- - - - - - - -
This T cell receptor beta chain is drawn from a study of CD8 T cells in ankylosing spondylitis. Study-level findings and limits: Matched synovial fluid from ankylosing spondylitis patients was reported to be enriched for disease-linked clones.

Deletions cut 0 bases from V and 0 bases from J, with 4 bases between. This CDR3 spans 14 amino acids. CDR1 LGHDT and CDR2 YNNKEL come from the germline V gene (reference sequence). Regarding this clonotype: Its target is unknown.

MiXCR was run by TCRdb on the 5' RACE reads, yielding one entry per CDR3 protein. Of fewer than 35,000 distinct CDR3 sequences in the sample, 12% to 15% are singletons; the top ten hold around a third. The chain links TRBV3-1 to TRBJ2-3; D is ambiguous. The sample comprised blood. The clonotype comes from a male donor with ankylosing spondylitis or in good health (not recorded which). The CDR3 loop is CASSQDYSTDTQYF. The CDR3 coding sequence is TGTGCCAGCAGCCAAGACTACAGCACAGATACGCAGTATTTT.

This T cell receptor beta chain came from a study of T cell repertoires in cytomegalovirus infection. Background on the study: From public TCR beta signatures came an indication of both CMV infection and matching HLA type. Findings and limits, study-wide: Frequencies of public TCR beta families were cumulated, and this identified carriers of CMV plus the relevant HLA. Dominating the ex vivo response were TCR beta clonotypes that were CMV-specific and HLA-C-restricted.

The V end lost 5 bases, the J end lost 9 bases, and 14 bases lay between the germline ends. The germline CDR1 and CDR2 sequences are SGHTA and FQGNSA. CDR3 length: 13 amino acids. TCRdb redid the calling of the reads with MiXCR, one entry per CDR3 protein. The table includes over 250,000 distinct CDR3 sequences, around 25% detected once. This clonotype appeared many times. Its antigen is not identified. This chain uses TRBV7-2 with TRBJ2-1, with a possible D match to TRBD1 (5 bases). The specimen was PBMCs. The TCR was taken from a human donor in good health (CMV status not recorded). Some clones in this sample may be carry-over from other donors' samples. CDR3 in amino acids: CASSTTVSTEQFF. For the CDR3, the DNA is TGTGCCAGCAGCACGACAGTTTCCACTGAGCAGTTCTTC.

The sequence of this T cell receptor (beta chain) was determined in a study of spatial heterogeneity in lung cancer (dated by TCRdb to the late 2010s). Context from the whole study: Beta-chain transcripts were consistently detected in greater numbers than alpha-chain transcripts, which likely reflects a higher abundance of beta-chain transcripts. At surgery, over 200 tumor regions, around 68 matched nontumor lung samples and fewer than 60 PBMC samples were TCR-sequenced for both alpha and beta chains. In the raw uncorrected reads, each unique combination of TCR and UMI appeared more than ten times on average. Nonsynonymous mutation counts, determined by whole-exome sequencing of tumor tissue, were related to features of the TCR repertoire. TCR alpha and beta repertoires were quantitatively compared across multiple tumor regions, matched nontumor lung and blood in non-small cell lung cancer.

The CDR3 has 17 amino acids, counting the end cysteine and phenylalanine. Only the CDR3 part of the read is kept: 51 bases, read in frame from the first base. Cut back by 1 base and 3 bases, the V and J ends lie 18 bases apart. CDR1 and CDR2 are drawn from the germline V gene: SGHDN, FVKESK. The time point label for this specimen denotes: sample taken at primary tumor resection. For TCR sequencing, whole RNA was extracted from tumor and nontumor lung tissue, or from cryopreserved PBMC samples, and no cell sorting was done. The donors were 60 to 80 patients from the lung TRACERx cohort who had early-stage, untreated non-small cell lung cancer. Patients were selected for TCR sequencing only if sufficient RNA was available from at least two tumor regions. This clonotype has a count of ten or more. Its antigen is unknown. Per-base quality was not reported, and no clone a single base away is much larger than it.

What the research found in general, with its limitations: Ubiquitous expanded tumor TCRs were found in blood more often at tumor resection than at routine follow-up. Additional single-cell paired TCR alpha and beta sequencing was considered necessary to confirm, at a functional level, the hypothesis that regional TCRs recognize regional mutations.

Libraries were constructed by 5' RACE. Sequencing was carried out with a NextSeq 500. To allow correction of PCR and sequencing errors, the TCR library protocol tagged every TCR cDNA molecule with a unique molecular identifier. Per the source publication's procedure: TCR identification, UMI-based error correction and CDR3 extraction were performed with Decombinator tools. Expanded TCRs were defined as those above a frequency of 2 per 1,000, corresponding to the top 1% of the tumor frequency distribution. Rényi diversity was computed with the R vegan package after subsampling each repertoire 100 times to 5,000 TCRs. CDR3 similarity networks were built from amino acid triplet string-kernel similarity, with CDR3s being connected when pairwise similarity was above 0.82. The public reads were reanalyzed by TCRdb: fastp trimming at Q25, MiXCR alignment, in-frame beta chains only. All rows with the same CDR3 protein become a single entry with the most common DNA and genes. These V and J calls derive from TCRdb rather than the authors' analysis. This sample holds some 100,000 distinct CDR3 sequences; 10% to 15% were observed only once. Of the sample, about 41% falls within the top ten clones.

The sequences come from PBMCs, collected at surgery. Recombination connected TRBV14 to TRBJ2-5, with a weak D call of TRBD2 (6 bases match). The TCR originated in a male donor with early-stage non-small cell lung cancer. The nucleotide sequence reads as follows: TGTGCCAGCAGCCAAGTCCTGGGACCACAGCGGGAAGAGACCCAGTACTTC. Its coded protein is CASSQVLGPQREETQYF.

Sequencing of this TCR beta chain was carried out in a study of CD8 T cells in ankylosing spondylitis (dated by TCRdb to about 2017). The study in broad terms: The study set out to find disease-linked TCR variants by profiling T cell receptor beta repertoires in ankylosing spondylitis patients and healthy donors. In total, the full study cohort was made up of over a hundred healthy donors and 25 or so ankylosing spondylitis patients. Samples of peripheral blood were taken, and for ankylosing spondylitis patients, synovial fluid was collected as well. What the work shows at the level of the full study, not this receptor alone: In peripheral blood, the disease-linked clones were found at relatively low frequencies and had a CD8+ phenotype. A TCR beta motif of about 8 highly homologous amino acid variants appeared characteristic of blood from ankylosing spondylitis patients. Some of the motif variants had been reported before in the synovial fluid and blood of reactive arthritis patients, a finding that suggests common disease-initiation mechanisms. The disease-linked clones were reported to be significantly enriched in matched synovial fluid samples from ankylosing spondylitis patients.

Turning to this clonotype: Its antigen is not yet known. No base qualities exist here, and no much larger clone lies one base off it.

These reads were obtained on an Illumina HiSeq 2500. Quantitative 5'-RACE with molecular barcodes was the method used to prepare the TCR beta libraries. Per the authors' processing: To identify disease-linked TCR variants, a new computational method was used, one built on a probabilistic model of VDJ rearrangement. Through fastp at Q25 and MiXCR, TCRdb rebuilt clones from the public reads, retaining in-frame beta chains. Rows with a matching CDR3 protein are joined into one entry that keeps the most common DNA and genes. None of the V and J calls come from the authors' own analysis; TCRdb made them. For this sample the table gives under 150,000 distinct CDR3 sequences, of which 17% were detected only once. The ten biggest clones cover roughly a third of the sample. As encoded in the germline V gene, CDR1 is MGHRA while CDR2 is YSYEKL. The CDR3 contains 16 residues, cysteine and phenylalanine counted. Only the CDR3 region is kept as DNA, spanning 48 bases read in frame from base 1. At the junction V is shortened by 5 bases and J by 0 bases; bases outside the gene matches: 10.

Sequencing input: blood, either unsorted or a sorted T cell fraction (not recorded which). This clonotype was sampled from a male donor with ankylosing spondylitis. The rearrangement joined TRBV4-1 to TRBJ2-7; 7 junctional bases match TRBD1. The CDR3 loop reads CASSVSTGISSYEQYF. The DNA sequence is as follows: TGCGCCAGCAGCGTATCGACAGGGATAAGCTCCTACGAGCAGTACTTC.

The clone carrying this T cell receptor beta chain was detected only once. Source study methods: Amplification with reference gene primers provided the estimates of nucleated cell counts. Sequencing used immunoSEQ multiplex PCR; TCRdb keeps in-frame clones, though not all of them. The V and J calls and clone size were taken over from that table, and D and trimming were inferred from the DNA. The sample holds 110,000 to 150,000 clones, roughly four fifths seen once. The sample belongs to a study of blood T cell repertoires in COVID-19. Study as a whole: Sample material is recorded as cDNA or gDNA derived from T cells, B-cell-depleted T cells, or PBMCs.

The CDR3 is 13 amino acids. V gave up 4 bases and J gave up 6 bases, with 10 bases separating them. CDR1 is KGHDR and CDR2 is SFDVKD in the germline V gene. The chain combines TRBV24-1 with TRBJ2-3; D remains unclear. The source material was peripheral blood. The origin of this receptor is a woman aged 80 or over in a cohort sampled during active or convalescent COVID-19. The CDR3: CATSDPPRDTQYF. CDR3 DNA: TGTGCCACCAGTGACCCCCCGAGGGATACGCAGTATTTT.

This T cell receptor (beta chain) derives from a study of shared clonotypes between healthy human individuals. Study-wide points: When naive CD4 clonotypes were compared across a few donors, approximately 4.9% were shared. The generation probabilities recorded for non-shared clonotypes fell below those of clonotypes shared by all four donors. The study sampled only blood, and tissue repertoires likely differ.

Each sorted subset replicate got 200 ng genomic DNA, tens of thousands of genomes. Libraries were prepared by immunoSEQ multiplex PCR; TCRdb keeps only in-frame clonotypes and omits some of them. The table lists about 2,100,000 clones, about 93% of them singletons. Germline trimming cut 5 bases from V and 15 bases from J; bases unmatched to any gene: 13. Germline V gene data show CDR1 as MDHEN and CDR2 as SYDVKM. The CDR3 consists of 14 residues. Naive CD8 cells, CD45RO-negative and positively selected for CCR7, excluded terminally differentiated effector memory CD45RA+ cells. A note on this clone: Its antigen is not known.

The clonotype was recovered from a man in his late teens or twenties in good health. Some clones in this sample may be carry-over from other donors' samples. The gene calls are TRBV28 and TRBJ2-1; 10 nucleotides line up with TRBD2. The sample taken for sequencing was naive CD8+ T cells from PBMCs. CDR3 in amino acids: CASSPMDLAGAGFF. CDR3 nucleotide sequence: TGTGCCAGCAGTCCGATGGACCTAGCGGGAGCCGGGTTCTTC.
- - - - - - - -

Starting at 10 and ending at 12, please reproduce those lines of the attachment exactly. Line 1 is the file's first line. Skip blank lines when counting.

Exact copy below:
The sequences come from PBMCs, collected at surgery. Recombination connected TRBV14 to TRBJ2-5, with a weak D call of TRBD2 (6 bases match). The TCR originated in a male donor with early-stage non-small cell lung cancer. The nucleotide sequence reads as follows: TGTGCCAGCAGCCAAGTCCTGGGACCACAGCGGGAAGAGACCCAGTACTTC. Its coded protein is CASSQVLGPQREETQYF.

Sequencing of this TCR beta chain was carried out in a study of CD8 T cells in ankylosing spondylitis (dated by TCRdb to about 2017). The study in broad terms: The study set out to find disease-linked TCR variants by profiling T cell receptor beta repertoires in ankylosing spondylitis patients and healthy donors. In total, the full study cohort was made up of over a hundred healthy donors and 25 or so ankylosing spondylitis patients. Samples of peripheral blood were taken, and for ankylosing spondylitis patients, synovial fluid was collected as well. What the work shows at the level of the full study, not this receptor alone: In peripheral blood, the disease-linked clones were found at relatively low frequencies and had a CD8+ phenotype. A TCR beta motif of about 8 highly homologous amino acid variants appeared characteristic of blood from ankylosing spondylitis patients. Some of the motif variants had been reported before in the synovial fluid and blood of reactive arthritis patients, a finding that suggests common disease-initiation mechanisms. The disease-linked clones were reported to be significantly enriched in matched synovial fluid samples from ankylosing spondylitis patients.

Turning to this clonotype: Its antigen is not yet known. No base qualities exist here, and no much larger clone lies one base off it.